The relay’s contact and coil are the most common parts to burn out or break. Check all fuses for any burn out or breakages. Sometimes, issues with the relay can be due to simple problems such as a broken fuse. If you discover bad soldering inside the relay’s case, it can be resoldered. This is often a more straightforward fix than replacing the entire unit.

Diagnosing the fuel pump relay can be relatively easy with the right tools. After the visual inspection, locate the relay in the fuse box and lift it to check the numbers 30, 85, 86, and 87. Use a multimeter to cycle the ignition and turn on the voltage. Check for intermittent problems, ensuring you have constant voltage on specific pins and that they are properly grounded as indicated by your engine control unit. If these pins show abnormal readings, it might indicate an issue with the relay. In cases where the diagnosis points to a faulty relay, replacing it is often the most effective solution.


After a thorough visual inspection to identify the culprit, the next step in diagnosing a failed fuel pump relay is to test it using a digital multimeter. Set your multimeter to the lowest range on the Ohms scale or to continuity. Connect one lead to one of the power circuit pins of the relay and the other lead to the other power terminal. The meter should ideally read infinite resistance. If you detect zero ohms or any resistance value other than infinity, it’s a clear sign that the relay has shorted and needs to be replaced. In some cases, if the multimeter makes a beeping sound while testing, this also indicates a short and necessitates replacement of the relay. This test is a reliable method to ascertain the health of your fuel pump relay.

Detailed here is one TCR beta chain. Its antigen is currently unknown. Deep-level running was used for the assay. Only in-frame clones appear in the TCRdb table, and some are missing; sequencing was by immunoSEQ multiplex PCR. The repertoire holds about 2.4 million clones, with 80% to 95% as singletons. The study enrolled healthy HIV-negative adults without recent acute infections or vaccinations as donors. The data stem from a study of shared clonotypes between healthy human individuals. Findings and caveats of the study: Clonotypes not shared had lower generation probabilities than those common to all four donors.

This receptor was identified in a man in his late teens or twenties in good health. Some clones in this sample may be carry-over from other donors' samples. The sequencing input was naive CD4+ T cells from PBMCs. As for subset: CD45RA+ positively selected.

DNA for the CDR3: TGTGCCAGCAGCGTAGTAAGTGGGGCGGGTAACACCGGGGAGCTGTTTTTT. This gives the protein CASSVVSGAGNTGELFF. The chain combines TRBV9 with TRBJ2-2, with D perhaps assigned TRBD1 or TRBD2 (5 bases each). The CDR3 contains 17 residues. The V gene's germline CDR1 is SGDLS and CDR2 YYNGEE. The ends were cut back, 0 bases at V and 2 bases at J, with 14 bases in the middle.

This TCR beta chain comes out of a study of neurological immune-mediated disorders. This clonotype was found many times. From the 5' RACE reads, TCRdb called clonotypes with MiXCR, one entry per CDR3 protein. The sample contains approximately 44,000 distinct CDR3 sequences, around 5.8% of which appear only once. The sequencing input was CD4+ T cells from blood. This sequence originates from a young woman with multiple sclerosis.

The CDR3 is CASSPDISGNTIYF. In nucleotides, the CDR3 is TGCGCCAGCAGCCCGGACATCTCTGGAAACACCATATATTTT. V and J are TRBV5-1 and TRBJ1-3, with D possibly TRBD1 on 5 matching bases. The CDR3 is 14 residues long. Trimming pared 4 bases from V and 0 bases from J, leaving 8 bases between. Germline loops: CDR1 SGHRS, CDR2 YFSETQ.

Test Of Bad Fuel Pump Relay

Fuel Pump Relay Replacement Cost

The replacement cost for a fuel pump relay can vary depending on your car model and where you choose to have the work done. On average, you can expect the cost to range between $90 and $150. This includes both the parts and labor costs. The parts alone typically cost between $20 and $50, with the remaining cost attributed to labor. The fuel pump relay is a relatively small electronic device that can be acquired either online or at your nearest automotive spare parts shop.


When considering the labor cost, it generally accounts for at least an hour of work, though it can be more in certain cases. The amount your repair shop charges will depend on the mechanic’s hourly pay rate or the per-hour cost. Despite being a critical component, the fuel pump relay is not typically an expensive device. For most vehicles, you can buy a new relay for an average cost that aligns with the aforementioned range. However, it’s always wise to get a few quotes to ensure you’re getting the best deal for your specific vehicle’s needs.

Cleaning A Fuel Pump Relay